Public health, environmental and social determinants of health (PHE)

International lead poisoning prevention week of action


Ladies and gentlemen,

Today the World Health Organization marks for the first year the International Lead Poisoning Prevention Week of Action with the theme “lead free kids for a healthy future”. Our focus will be on the devastating health consequences of lead on the human health and in particular on our children. The campaign week runs 20-26 October with the aim to boost global awareness and to call on thousands of activities to take place and to urge countries to take further action to eliminate lead paint.

Lead exposure accounts for 143 000 deaths per year with the highest burden in developing regions. Childhood lead exposure is estimated to contribute to 600,000 new cases of children with intellectual disabilities every year. Overall, 99% of children affected by high exposure to lead live in low and middle income countries.

The toxicity of lead has been known for centuries. It is only in the last few decades that the profound effects of even low-level exposure to lead on the development of young children and on the long-term health of adults has been recognised.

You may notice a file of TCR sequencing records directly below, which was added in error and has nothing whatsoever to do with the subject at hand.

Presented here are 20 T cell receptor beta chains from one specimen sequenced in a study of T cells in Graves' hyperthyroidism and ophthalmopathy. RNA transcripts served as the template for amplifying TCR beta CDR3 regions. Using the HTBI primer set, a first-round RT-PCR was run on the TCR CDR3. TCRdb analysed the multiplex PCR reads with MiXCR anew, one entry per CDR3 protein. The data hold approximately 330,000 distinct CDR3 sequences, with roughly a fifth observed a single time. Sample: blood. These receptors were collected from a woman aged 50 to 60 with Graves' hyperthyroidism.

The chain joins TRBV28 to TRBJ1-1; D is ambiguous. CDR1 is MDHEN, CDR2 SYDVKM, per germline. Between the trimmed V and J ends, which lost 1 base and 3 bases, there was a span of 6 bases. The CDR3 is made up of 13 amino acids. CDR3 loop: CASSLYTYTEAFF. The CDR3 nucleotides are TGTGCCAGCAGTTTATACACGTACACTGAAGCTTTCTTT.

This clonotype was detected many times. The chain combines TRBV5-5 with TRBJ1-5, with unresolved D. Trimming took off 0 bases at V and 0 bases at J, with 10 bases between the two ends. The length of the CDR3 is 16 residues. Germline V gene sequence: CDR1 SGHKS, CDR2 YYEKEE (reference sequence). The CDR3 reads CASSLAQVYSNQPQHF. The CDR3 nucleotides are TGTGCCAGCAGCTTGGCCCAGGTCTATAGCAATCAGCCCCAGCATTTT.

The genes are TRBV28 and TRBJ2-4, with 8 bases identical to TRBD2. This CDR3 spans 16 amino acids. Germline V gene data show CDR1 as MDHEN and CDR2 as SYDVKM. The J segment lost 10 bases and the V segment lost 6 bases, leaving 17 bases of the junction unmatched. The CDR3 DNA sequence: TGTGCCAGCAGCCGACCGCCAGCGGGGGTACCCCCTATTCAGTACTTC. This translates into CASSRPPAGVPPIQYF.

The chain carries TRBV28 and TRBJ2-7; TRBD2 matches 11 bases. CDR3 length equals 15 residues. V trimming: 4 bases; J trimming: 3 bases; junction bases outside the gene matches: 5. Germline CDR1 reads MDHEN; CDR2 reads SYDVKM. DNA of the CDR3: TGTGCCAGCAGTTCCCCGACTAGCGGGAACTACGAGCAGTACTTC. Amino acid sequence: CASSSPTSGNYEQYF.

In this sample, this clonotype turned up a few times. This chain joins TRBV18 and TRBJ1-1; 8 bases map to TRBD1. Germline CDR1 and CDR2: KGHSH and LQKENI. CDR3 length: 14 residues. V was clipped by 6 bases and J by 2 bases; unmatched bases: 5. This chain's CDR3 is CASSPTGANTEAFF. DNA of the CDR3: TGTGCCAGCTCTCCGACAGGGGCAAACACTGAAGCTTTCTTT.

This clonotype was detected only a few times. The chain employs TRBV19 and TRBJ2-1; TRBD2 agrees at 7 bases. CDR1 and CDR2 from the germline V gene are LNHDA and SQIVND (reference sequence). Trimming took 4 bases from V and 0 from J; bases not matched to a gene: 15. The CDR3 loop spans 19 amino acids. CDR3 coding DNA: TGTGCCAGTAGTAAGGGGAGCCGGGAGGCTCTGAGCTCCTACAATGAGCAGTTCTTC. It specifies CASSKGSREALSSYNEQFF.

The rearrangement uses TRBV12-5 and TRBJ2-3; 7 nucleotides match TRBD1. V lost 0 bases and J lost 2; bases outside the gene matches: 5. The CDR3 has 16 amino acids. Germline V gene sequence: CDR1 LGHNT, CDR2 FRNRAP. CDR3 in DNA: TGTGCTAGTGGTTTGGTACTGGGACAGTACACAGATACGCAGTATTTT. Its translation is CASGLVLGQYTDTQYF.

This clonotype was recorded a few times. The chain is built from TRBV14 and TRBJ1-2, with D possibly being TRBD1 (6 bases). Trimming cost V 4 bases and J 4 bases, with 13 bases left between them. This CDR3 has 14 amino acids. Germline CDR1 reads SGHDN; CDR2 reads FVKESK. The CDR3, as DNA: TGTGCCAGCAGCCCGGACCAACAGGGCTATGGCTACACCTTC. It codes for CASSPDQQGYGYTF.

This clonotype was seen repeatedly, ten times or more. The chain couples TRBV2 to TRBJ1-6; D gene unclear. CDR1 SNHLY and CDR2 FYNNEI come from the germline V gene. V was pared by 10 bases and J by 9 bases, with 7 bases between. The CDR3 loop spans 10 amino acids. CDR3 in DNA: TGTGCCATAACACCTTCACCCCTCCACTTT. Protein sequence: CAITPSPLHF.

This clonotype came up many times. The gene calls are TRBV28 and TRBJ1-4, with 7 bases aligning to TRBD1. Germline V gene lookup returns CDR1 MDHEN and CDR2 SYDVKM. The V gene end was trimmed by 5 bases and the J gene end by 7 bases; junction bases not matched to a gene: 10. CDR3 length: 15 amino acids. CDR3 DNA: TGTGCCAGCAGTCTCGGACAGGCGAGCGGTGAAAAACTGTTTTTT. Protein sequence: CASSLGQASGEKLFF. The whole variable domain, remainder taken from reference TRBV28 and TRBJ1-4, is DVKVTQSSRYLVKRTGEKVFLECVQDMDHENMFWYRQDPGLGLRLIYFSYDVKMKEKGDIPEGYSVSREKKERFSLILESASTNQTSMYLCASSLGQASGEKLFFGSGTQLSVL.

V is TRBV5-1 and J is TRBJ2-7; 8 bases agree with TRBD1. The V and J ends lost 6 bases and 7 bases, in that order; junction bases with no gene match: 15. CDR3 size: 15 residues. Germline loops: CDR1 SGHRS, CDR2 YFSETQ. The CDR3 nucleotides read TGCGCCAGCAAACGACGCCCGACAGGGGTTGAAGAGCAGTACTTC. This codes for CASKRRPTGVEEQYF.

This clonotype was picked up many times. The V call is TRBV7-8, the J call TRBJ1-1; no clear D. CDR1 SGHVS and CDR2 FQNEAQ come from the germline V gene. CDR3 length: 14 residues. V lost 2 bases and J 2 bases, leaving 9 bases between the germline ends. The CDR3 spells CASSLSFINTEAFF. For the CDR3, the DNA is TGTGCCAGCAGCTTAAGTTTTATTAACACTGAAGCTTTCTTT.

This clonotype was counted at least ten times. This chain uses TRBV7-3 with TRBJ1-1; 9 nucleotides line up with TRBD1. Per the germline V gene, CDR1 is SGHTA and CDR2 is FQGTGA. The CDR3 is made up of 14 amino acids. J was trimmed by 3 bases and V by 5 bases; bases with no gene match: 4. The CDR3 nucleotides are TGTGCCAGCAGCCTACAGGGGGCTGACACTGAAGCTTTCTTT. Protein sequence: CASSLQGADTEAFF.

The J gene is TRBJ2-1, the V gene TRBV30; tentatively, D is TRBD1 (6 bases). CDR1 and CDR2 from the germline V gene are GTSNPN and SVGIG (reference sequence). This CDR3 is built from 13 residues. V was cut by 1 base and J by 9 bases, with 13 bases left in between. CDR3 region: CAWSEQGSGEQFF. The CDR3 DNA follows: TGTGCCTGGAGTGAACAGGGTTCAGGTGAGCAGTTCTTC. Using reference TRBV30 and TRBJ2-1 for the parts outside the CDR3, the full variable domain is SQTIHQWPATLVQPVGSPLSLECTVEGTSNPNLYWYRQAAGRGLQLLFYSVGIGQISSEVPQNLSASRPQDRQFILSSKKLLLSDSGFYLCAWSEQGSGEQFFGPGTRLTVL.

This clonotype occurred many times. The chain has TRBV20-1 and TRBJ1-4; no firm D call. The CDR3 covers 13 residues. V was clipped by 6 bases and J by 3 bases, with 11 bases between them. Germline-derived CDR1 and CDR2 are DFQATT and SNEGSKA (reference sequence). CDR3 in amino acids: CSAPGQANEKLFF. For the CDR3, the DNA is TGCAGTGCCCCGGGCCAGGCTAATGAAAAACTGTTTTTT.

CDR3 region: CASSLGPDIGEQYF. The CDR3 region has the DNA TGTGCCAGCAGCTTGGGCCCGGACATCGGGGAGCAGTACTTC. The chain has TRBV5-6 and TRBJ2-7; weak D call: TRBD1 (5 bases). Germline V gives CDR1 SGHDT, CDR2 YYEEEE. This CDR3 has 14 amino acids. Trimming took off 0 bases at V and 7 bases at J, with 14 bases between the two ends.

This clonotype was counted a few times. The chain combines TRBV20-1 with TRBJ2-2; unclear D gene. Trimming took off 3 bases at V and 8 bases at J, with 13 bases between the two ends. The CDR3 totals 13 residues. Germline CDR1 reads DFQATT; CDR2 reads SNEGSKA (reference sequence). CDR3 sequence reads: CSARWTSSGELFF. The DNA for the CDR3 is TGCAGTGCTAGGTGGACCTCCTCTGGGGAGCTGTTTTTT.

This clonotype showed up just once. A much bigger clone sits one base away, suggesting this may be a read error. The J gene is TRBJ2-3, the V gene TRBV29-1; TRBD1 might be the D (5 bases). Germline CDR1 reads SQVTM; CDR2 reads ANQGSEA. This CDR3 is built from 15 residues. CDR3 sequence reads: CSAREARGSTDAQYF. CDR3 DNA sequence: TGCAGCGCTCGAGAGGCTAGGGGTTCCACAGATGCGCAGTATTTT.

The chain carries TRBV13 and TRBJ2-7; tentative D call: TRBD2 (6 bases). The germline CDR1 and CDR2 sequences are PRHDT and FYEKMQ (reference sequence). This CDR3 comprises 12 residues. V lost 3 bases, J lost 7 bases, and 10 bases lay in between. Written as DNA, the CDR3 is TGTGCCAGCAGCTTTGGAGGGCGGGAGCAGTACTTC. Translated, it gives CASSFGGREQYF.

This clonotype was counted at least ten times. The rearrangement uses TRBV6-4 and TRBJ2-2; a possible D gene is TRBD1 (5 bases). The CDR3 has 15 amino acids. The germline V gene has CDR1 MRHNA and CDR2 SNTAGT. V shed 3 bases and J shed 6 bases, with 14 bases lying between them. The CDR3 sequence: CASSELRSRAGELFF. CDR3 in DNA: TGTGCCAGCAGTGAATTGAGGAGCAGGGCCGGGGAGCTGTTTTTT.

We now believe that there is no safe threshold of exposure to lead. It is a problem that demands urgent action.

At high levels of exposure, lead damages the brain and central nervous system to cause coma, convulsions and even death. Children who survive such poisoning are often left with intellectual impairment and behavioural disruption.

At lower levels of exposure, that cause no obvious symptoms and that previously were considered safe, lead is now known to produce a spectrum of injury across multiple body systems. In particular lead affects brain development in children, resulting in reduced IQ, behavioural changes such as shortening of attention span and increased antisocial behaviour, and reduced educational attainment. These effects are believed to be irreversible. Adults are at increased risk of kidney disease and raised blood pressure.

The good news is that lead poisoning is entirely preventable through a range of measures to restrict uses of lead and to monitor and manage exposures. The phasing out of leaded gasoline has already reduced lead exposure at the population level. Some important sources of lead still remain, however, and one of these is lead paint.

We are calling on every country to ensure national actions to eliminate lead paint. In some of the countries where there have been public information campaigns about lead paint, several paint manufacturers have taken voluntary action to stop adding lead compounds to their decorative paints.

WHO is working to bolster efforts to eliminate lead paint.

Globally about 30 countries have already phased out the use of lead paint. The Global Alliance to Eliminate Lead Paint, co-led by WHO and UNEP, has set a goal to eliminate lead paint by 2020, with a target of 70 countries by 2015.

This can be done.

In doing so we are paving the way to protecting our health, our children and safeguarding our environment .